I’ve never liked fishing spoons. Maybe it’s because I never gave them the chance. Maybe it’s because I’ve never caught much on them.
Maybe it’s because I’m just unable to figure them out (yeah, I know, it’s not that difficult).
More than likely, it’s because of the inherent line twist with which I always have to deal.
But, whatever the reason, I usually put up a spoon within five casts, moving to lures in which I have more confidence.
So when guides Dominick Ochello, Colby Creppel and Casey Rojas pulled out gold spoons on a recent trip, I could only groan.
But these lifelong Lafitte anglers, who work for Griffin Fishing Charters, use them for one reason — they work.
“Redfish like to hang out around that grass, and spoons work through grass easily,” Creppel explained.
Of course, they flash and sashay around in the water seductively.
I was still skeptical, but the guide said it’s very simple to rig what they swear are dynamite lures.
First, you simply have to use a swivel if you fish with mono. That, the guides promised me, would allow the lure to work properly without causing twists in the main line.
Yep, that’s one of my problems. I never take the time to add a leader.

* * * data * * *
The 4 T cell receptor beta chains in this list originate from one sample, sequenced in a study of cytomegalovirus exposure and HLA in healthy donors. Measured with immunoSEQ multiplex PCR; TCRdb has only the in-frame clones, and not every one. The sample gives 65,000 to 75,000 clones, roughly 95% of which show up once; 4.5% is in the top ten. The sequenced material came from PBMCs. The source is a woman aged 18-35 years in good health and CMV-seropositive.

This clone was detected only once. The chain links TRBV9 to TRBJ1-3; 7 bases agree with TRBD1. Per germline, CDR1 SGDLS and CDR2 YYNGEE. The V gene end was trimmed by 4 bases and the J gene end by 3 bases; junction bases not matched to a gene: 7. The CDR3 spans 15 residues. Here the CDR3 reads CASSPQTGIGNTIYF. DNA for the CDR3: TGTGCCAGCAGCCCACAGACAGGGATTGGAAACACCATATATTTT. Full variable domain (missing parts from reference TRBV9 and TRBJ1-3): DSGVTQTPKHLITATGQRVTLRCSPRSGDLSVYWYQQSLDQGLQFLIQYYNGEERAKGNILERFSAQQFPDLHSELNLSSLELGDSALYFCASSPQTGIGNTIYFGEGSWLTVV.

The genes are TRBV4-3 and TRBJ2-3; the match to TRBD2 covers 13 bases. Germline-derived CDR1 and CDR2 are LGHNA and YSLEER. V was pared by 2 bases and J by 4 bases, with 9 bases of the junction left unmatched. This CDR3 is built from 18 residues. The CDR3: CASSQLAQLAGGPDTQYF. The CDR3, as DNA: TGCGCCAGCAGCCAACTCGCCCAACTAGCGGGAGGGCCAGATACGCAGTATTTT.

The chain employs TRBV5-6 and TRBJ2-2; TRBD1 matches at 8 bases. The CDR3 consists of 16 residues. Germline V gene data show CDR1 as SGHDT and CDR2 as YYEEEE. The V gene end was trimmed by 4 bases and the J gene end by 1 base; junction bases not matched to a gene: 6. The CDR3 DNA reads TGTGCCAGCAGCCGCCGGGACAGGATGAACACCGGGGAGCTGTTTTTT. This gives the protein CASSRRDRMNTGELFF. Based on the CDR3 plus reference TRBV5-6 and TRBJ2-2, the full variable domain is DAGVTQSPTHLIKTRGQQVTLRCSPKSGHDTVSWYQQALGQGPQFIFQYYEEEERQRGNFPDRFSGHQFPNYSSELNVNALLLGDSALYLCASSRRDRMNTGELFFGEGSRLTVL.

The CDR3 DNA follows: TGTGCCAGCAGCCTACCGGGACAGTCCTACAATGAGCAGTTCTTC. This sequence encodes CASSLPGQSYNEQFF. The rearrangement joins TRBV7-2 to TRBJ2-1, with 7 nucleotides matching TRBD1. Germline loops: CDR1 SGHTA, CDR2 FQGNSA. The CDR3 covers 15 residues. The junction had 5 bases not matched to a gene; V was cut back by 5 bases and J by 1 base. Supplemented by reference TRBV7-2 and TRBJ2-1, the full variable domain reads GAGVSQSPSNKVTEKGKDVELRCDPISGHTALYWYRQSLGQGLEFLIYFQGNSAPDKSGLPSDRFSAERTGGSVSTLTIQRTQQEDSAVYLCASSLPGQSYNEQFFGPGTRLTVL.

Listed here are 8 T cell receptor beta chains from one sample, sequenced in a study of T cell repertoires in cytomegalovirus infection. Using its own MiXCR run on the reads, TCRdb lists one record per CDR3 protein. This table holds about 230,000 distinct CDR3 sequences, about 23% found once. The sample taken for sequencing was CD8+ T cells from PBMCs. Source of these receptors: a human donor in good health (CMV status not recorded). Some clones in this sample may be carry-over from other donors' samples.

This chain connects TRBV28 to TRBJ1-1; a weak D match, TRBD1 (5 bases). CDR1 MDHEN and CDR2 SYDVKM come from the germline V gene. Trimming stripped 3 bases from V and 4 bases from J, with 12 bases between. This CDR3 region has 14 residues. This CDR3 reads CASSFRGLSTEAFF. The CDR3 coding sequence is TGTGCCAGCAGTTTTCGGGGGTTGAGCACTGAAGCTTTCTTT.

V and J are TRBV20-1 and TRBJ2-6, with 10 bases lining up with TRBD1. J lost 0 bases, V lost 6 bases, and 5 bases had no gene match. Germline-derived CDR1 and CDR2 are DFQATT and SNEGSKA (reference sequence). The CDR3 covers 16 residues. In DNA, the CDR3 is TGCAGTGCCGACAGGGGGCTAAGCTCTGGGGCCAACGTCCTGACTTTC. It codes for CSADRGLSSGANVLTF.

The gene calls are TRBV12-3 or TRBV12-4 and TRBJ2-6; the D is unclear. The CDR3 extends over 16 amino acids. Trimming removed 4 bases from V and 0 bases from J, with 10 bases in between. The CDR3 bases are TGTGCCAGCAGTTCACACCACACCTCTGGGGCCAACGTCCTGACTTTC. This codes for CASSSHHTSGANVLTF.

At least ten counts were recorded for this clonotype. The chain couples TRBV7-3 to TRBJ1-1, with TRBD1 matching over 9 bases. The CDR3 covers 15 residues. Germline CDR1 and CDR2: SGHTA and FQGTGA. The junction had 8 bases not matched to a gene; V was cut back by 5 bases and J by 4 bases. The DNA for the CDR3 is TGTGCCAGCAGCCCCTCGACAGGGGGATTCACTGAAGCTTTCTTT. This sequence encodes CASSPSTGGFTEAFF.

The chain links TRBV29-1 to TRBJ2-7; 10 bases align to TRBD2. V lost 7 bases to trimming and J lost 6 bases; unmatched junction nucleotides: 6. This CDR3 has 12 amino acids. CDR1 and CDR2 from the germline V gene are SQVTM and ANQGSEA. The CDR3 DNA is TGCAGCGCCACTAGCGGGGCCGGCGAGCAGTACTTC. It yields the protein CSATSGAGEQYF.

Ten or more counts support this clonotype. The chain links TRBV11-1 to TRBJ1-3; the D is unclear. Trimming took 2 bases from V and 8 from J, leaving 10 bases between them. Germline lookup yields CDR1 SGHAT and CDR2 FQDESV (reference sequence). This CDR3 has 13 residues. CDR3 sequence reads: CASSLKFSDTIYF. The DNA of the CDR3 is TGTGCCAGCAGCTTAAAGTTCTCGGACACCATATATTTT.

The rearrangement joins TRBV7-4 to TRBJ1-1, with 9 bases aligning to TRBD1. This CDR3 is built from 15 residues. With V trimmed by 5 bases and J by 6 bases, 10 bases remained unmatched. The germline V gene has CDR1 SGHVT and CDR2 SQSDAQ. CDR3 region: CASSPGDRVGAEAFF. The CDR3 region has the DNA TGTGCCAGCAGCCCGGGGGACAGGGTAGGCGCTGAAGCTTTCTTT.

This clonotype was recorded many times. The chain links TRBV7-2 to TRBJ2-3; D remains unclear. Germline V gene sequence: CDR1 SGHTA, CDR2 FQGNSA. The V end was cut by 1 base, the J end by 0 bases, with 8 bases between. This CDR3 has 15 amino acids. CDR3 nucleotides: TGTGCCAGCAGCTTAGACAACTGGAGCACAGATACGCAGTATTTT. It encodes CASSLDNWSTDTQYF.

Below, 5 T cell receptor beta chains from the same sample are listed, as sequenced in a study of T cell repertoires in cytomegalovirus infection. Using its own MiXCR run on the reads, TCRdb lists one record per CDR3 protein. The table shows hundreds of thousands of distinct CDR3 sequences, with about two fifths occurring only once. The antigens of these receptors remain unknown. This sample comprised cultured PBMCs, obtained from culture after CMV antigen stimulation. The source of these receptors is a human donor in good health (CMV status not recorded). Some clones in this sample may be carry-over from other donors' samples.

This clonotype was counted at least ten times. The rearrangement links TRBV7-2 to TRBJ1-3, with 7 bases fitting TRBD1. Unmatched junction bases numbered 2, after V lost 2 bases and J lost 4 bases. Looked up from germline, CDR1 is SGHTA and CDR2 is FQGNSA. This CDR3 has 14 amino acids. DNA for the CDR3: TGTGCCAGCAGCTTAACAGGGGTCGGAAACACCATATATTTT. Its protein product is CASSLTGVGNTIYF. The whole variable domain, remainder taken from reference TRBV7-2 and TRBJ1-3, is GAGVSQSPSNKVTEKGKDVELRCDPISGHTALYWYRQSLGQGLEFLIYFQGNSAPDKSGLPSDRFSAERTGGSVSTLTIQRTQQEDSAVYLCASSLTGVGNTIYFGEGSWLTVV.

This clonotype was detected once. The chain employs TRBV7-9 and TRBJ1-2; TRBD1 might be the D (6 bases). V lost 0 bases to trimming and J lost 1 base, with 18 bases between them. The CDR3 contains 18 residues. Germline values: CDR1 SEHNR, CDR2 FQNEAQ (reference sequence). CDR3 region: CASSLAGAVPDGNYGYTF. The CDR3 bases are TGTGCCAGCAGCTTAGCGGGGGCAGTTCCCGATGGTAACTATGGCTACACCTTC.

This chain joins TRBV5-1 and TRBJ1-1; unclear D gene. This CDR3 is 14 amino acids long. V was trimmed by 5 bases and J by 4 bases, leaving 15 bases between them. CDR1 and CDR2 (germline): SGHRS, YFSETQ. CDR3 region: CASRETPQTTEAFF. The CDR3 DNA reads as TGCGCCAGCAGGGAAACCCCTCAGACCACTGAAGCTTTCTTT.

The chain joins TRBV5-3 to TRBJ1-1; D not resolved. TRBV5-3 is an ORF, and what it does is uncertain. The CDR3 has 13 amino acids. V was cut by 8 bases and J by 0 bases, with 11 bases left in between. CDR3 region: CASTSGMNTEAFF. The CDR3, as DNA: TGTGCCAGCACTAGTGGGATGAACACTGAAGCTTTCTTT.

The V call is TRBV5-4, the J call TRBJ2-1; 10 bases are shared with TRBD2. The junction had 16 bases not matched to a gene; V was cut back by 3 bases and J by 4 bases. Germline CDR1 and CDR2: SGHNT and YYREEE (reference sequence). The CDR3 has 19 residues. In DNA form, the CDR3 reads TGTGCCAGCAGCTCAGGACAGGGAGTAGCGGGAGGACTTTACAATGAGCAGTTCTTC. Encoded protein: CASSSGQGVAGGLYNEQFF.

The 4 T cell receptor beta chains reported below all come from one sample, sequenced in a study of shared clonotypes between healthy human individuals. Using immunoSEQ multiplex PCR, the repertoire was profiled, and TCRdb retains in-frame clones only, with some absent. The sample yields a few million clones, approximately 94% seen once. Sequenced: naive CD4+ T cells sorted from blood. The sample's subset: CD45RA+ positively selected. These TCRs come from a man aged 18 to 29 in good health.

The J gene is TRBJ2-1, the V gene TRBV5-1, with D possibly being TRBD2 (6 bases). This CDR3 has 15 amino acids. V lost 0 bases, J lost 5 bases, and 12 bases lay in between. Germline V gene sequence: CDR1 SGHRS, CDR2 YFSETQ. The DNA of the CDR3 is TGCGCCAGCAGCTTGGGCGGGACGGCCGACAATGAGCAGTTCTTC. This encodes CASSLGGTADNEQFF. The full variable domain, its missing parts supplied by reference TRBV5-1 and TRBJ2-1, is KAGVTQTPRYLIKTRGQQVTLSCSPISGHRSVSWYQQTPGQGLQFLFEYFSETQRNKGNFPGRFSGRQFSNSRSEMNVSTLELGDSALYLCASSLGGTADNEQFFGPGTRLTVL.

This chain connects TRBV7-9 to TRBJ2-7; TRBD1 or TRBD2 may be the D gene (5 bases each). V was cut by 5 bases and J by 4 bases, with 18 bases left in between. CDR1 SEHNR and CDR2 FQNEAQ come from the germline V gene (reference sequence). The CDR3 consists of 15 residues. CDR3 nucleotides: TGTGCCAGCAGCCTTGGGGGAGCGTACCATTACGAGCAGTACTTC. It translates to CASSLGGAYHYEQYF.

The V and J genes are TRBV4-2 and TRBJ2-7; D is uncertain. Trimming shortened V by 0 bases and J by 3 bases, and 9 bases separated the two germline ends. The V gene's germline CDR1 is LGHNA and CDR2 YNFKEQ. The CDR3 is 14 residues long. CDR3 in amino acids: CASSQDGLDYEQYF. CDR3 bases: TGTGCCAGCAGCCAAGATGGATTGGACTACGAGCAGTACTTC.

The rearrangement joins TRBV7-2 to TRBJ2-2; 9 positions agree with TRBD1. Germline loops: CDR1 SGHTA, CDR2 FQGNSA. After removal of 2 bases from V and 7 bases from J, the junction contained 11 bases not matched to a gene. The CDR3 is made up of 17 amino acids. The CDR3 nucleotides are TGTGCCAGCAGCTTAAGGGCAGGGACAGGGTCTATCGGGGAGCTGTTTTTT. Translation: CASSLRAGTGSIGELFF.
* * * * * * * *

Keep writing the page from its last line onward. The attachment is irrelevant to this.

Creppel said he simply ties on a swivel and then adds about a 1 1/2-foot mono leader.
But Ochello had some better news for me.
“If you use braid, you don’t have to use a swivel,” he said. “In fact, you’re better off without it.”
He couldn’t explain the reason, but Ochello said braid just doesn’t suffer from line twist.
However, Creppel said he’ll still attach a mono leader when he’s using braid.
“A lot of times, if that water is real clear, that fish can see that braid,” he said.
While spoons now come in all kinds of colors, Ochello said there’s a clear stand-out.
“Nine out of 10 times, a gold spoon is better,” he said.
When worked through scattered grass, the flash of a spoon is almost too tempting for reds to pass up.
I think I’ll try one on my next trip. But I might have to leave all my other lures at home.